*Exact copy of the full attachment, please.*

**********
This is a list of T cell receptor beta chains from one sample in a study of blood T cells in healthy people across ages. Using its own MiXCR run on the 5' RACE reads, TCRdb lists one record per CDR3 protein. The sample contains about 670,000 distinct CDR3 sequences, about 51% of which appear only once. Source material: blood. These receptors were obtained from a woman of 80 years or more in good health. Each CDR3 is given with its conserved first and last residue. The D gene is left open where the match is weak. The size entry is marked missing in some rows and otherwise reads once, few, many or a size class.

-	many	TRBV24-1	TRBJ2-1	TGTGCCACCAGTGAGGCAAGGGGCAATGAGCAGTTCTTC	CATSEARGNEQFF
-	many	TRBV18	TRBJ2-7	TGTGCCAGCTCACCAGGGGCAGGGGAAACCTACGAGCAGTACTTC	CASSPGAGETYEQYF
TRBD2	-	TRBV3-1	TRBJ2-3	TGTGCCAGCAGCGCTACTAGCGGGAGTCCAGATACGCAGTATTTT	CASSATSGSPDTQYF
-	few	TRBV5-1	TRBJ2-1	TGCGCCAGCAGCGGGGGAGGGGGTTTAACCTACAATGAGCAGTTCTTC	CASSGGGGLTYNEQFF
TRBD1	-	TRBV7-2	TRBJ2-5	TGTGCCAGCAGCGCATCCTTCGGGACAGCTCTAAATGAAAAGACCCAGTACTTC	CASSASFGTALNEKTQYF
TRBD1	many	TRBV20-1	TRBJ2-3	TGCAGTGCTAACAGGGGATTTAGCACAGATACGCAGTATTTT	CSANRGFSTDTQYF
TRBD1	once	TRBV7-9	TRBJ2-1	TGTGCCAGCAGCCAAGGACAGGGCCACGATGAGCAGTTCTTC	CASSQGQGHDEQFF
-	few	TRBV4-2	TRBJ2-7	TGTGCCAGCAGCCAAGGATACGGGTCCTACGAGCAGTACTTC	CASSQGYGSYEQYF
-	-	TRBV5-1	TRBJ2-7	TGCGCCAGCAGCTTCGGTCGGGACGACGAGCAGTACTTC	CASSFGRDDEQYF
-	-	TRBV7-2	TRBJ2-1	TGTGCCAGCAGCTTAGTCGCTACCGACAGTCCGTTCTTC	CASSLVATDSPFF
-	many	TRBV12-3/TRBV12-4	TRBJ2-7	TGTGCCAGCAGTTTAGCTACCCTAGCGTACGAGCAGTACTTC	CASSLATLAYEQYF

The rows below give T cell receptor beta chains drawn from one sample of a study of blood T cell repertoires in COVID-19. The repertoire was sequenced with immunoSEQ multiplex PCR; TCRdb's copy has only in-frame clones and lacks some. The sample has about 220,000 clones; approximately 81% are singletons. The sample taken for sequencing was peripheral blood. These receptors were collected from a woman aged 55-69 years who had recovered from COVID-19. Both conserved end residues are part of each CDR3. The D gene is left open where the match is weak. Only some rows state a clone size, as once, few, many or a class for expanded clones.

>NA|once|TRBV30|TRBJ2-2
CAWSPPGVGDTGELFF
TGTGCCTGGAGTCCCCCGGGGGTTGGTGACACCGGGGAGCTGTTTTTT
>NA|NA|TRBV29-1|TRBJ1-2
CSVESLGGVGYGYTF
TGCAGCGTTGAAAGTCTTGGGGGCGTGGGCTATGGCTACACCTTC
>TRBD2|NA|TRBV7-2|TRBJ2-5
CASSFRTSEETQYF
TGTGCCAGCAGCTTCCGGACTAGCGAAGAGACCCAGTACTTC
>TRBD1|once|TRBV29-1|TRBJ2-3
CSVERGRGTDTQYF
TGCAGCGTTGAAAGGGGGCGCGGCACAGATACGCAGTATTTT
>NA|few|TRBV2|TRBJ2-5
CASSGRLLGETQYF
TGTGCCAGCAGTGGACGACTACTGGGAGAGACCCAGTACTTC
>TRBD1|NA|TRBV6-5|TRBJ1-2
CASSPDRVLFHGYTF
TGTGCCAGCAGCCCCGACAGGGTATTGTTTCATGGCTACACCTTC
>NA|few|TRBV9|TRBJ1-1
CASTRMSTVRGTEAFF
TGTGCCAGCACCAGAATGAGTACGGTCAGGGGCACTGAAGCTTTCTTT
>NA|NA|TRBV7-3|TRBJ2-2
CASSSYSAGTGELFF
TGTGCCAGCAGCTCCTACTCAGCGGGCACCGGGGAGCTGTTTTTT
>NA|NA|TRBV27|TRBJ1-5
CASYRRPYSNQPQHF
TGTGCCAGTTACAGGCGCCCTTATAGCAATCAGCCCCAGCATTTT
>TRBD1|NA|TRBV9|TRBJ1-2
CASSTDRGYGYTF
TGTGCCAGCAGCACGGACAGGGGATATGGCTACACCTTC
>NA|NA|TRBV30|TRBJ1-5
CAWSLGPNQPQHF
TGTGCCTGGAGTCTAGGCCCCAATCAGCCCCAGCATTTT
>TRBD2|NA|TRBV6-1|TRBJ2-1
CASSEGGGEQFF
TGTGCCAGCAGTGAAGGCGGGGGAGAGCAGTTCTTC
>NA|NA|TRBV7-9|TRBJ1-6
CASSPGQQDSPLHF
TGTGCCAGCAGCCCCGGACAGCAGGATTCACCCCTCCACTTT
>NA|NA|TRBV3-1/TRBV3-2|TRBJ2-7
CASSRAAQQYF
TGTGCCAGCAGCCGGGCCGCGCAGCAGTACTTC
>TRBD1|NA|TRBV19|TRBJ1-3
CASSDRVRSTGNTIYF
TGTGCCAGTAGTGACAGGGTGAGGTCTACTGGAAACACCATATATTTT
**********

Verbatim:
This is a list of T cell receptor beta chains from one sample in a study of blood T cells in healthy people across ages. Using its own MiXCR run on the 5' RACE reads, TCRdb lists one record per CDR3 protein. The sample contains about 670,000 distinct CDR3 sequences, about 51% of which appear only once. Source material: blood. These receptors were obtained from a woman of 80 years or more in good health. Each CDR3 is given with its conserved first and last residue. The D gene is left open where the match is weak. The size entry is marked missing in some rows and otherwise reads once, few, many or a size class.

-	many	TRBV24-1	TRBJ2-1	TGTGCCACCAGTGAGGCAAGGGGCAATGAGCAGTTCTTC	CATSEARGNEQFF
-	many	TRBV18	TRBJ2-7	TGTGCCAGCTCACCAGGGGCAGGGGAAACCTACGAGCAGTACTTC	CASSPGAGETYEQYF
TRBD2	-	TRBV3-1	TRBJ2-3	TGTGCCAGCAGCGCTACTAGCGGGAGTCCAGATACGCAGTATTTT	CASSATSGSPDTQYF
-	few	TRBV5-1	TRBJ2-1	TGCGCCAGCAGCGGGGGAGGGGGTTTAACCTACAATGAGCAGTTCTTC	CASSGGGGLTYNEQFF
TRBD1	-	TRBV7-2	TRBJ2-5	TGTGCCAGCAGCGCATCCTTCGGGACAGCTCTAAATGAAAAGACCCAGTACTTC	CASSASFGTALNEKTQYF
TRBD1	many	TRBV20-1	TRBJ2-3	TGCAGTGCTAACAGGGGATTTAGCACAGATACGCAGTATTTT	CSANRGFSTDTQYF
TRBD1	once	TRBV7-9	TRBJ2-1	TGTGCCAGCAGCCAAGGACAGGGCCACGATGAGCAGTTCTTC	CASSQGQGHDEQFF
-	few	TRBV4-2	TRBJ2-7	TGTGCCAGCAGCCAAGGATACGGGTCCTACGAGCAGTACTTC	CASSQGYGSYEQYF
-	-	TRBV5-1	TRBJ2-7	TGCGCCAGCAGCTTCGGTCGGGACGACGAGCAGTACTTC	CASSFGRDDEQYF
-	-	TRBV7-2	TRBJ2-1	TGTGCCAGCAGCTTAGTCGCTACCGACAGTCCGTTCTTC	CASSLVATDSPFF
-	many	TRBV12-3/TRBV12-4	TRBJ2-7	TGTGCCAGCAGTTTAGCTACCCTAGCGTACGAGCAGTACTTC	CASSLATLAYEQYF

The rows below give T cell receptor beta chains drawn from one sample of a study of blood T cell repertoires in COVID-19. The repertoire was sequenced with immunoSEQ multiplex PCR; TCRdb's copy has only in-frame clones and lacks some. The sample has about 220,000 clones; approximately 81% are singletons. The sample taken for sequencing was peripheral blood. These receptors were collected from a woman aged 55-69 years who had recovered from COVID-19. Both conserved end residues are part of each CDR3. The D gene is left open where the match is weak. Only some rows state a clone size, as once, few, many or a class for expanded clones.

>NA|once|TRBV30|TRBJ2-2
CAWSPPGVGDTGELFF
TGTGCCTGGAGTCCCCCGGGGGTTGGTGACACCGGGGAGCTGTTTTTT
>NA|NA|TRBV29-1|TRBJ1-2
CSVESLGGVGYGYTF
TGCAGCGTTGAAAGTCTTGGGGGCGTGGGCTATGGCTACACCTTC
>TRBD2|NA|TRBV7-2|TRBJ2-5
CASSFRTSEETQYF
TGTGCCAGCAGCTTCCGGACTAGCGAAGAGACCCAGTACTTC
>TRBD1|once|TRBV29-1|TRBJ2-3
CSVERGRGTDTQYF
TGCAGCGTTGAAAGGGGGCGCGGCACAGATACGCAGTATTTT
>NA|few|TRBV2|TRBJ2-5
CASSGRLLGETQYF
TGTGCCAGCAGTGGACGACTACTGGGAGAGACCCAGTACTTC
>TRBD1|NA|TRBV6-5|TRBJ1-2
CASSPDRVLFHGYTF
TGTGCCAGCAGCCCCGACAGGGTATTGTTTCATGGCTACACCTTC
>NA|few|TRBV9|TRBJ1-1
CASTRMSTVRGTEAFF
TGTGCCAGCACCAGAATGAGTACGGTCAGGGGCACTGAAGCTTTCTTT
>NA|NA|TRBV7-3|TRBJ2-2
CASSSYSAGTGELFF
TGTGCCAGCAGCTCCTACTCAGCGGGCACCGGGGAGCTGTTTTTT
>NA|NA|TRBV27|TRBJ1-5
CASYRRPYSNQPQHF
TGTGCCAGTTACAGGCGCCCTTATAGCAATCAGCCCCAGCATTTT
>TRBD1|NA|TRBV9|TRBJ1-2
CASSTDRGYGYTF
TGTGCCAGCAGCACGGACAGGGGATATGGCTACACCTTC
>NA|NA|TRBV30|TRBJ1-5
CAWSLGPNQPQHF
TGTGCCTGGAGTCTAGGCCCCAATCAGCCCCAGCATTTT
>TRBD2|NA|TRBV6-1|TRBJ2-1
CASSEGGGEQFF
TGTGCCAGCAGTGAAGGCGGGGGAGAGCAGTTCTTC
>NA|NA|TRBV7-9|TRBJ1-6
CASSPGQQDSPLHF
TGTGCCAGCAGCCCCGGACAGCAGGATTCACCCCTCCACTTT
>NA|NA|TRBV3-1/TRBV3-2|TRBJ2-7
CASSRAAQQYF
TGTGCCAGCAGCCGGGCCGCGCAGCAGTACTTC
>TRBD1|NA|TRBV19|TRBJ1-3
CASSDRVRSTGNTIYF
TGTGCCAGTAGTGACAGGGTGAGGTCTACTGGAAACACCATATATTTT